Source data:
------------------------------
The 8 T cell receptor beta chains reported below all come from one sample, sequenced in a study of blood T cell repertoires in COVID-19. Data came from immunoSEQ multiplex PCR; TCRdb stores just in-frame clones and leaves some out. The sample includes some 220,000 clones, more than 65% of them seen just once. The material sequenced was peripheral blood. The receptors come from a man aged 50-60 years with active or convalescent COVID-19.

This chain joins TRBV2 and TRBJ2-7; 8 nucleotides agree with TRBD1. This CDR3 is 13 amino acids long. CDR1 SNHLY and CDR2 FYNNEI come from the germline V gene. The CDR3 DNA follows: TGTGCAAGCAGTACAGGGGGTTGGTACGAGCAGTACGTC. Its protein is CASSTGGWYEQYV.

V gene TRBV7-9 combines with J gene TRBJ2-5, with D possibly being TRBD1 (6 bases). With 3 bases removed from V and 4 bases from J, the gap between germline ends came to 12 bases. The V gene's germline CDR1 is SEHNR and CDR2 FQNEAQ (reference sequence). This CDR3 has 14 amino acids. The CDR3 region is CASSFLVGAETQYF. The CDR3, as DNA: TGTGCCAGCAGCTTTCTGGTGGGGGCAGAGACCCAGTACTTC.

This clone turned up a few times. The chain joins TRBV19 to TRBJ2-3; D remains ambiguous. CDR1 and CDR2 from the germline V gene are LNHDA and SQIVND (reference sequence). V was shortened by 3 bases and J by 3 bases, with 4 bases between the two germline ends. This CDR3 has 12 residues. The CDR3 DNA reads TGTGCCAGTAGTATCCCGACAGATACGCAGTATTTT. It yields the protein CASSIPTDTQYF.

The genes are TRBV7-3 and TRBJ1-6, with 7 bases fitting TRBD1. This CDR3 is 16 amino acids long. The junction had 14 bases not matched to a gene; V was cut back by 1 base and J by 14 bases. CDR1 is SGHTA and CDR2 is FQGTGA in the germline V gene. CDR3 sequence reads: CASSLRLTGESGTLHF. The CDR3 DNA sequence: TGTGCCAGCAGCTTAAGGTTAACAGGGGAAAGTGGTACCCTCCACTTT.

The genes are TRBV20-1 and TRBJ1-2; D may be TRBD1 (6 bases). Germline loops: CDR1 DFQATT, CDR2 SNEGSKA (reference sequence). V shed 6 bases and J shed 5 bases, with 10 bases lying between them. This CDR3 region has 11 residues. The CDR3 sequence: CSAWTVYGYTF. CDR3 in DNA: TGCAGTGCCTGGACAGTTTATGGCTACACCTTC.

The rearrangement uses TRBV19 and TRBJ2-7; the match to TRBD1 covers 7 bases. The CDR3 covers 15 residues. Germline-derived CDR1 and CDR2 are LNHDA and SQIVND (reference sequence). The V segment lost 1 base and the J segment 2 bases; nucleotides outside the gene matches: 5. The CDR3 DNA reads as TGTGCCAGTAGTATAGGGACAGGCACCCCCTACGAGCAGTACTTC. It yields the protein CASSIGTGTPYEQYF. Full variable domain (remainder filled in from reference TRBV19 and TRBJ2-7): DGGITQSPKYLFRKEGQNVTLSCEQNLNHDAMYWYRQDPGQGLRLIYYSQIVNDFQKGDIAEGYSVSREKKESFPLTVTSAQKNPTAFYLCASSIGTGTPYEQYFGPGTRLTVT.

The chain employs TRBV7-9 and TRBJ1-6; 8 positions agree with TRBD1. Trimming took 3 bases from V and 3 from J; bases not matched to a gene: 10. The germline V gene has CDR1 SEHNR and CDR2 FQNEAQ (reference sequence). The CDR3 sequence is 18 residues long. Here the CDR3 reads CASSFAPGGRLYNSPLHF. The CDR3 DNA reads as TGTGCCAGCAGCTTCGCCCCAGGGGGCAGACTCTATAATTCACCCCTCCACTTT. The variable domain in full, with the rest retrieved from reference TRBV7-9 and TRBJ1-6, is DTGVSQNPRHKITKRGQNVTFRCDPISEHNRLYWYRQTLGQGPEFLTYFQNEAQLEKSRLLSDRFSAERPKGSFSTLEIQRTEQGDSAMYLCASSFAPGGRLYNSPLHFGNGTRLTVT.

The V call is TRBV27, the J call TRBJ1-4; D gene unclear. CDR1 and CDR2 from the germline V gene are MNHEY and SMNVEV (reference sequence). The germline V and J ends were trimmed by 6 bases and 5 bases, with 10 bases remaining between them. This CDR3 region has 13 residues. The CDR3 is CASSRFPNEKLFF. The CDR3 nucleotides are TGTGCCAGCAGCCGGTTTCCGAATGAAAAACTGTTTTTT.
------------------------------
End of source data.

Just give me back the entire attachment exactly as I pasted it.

The 8 T cell receptor beta chains reported below all come from one sample, sequenced in a study of blood T cell repertoires in COVID-19. Data came from immunoSEQ multiplex PCR; TCRdb stores just in-frame clones and leaves some out. The sample includes some 220,000 clones, more than 65% of them seen just once. The material sequenced was peripheral blood. The receptors come from a man aged 50-60 years with active or convalescent COVID-19.

This chain joins TRBV2 and TRBJ2-7; 8 nucleotides agree with TRBD1. This CDR3 is 13 amino acids long. CDR1 SNHLY and CDR2 FYNNEI come from the germline V gene. The CDR3 DNA follows: TGTGCAAGCAGTACAGGGGGTTGGTACGAGCAGTACGTC. Its protein is CASSTGGWYEQYV.

V gene TRBV7-9 combines with J gene TRBJ2-5, with D possibly being TRBD1 (6 bases). With 3 bases removed from V and 4 bases from J, the gap between germline ends came to 12 bases. The V gene's germline CDR1 is SEHNR and CDR2 FQNEAQ (reference sequence). This CDR3 has 14 amino acids. The CDR3 region is CASSFLVGAETQYF. The CDR3, as DNA: TGTGCCAGCAGCTTTCTGGTGGGGGCAGAGACCCAGTACTTC.

This clone turned up a few times. The chain joins TRBV19 to TRBJ2-3; D remains ambiguous. CDR1 and CDR2 from the germline V gene are LNHDA and SQIVND (reference sequence). V was shortened by 3 bases and J by 3 bases, with 4 bases between the two germline ends. This CDR3 has 12 residues. The CDR3 DNA reads TGTGCCAGTAGTATCCCGACAGATACGCAGTATTTT. It yields the protein CASSIPTDTQYF.

The genes are TRBV7-3 and TRBJ1-6, with 7 bases fitting TRBD1. This CDR3 is 16 amino acids long. The junction had 14 bases not matched to a gene; V was cut back by 1 base and J by 14 bases. CDR1 is SGHTA and CDR2 is FQGTGA in the germline V gene. CDR3 sequence reads: CASSLRLTGESGTLHF. The CDR3 DNA sequence: TGTGCCAGCAGCTTAAGGTTAACAGGGGAAAGTGGTACCCTCCACTTT.

The genes are TRBV20-1 and TRBJ1-2; D may be TRBD1 (6 bases). Germline loops: CDR1 DFQATT, CDR2 SNEGSKA (reference sequence). V shed 6 bases and J shed 5 bases, with 10 bases lying between them. This CDR3 region has 11 residues. The CDR3 sequence: CSAWTVYGYTF. CDR3 in DNA: TGCAGTGCCTGGACAGTTTATGGCTACACCTTC.

The rearrangement uses TRBV19 and TRBJ2-7; the match to TRBD1 covers 7 bases. The CDR3 covers 15 residues. Germline-derived CDR1 and CDR2 are LNHDA and SQIVND (reference sequence). The V segment lost 1 base and the J segment 2 bases; nucleotides outside the gene matches: 5. The CDR3 DNA reads as TGTGCCAGTAGTATAGGGACAGGCACCCCCTACGAGCAGTACTTC. It yields the protein CASSIGTGTPYEQYF. Full variable domain (remainder filled in from reference TRBV19 and TRBJ2-7): DGGITQSPKYLFRKEGQNVTLSCEQNLNHDAMYWYRQDPGQGLRLIYYSQIVNDFQKGDIAEGYSVSREKKESFPLTVTSAQKNPTAFYLCASSIGTGTPYEQYFGPGTRLTVT.

The chain employs TRBV7-9 and TRBJ1-6; 8 positions agree with TRBD1. Trimming took 3 bases from V and 3 from J; bases not matched to a gene: 10. The germline V gene has CDR1 SEHNR and CDR2 FQNEAQ (reference sequence). The CDR3 sequence is 18 residues long. Here the CDR3 reads CASSFAPGGRLYNSPLHF. The CDR3 DNA reads as TGTGCCAGCAGCTTCGCCCCAGGGGGCAGACTCTATAATTCACCCCTCCACTTT. The variable domain in full, with the rest retrieved from reference TRBV7-9 and TRBJ1-6, is DTGVSQNPRHKITKRGQNVTFRCDPISEHNRLYWYRQTLGQGPEFLTYFQNEAQLEKSRLLSDRFSAERPKGSFSTLEIQRTEQGDSAMYLCASSFAPGGRLYNSPLHFGNGTRLTVT.

The V call is TRBV27, the J call TRBJ1-4; D gene unclear. CDR1 and CDR2 from the germline V gene are MNHEY and SMNVEV (reference sequence). The germline V and J ends were trimmed by 6 bases and 5 bases, with 10 bases remaining between them. This CDR3 region has 13 residues. The CDR3 is CASSRFPNEKLFF. The CDR3 nucleotides are TGTGCCAGCAGCCGGTTTCCGAATGAAAAACTGTTTTTT.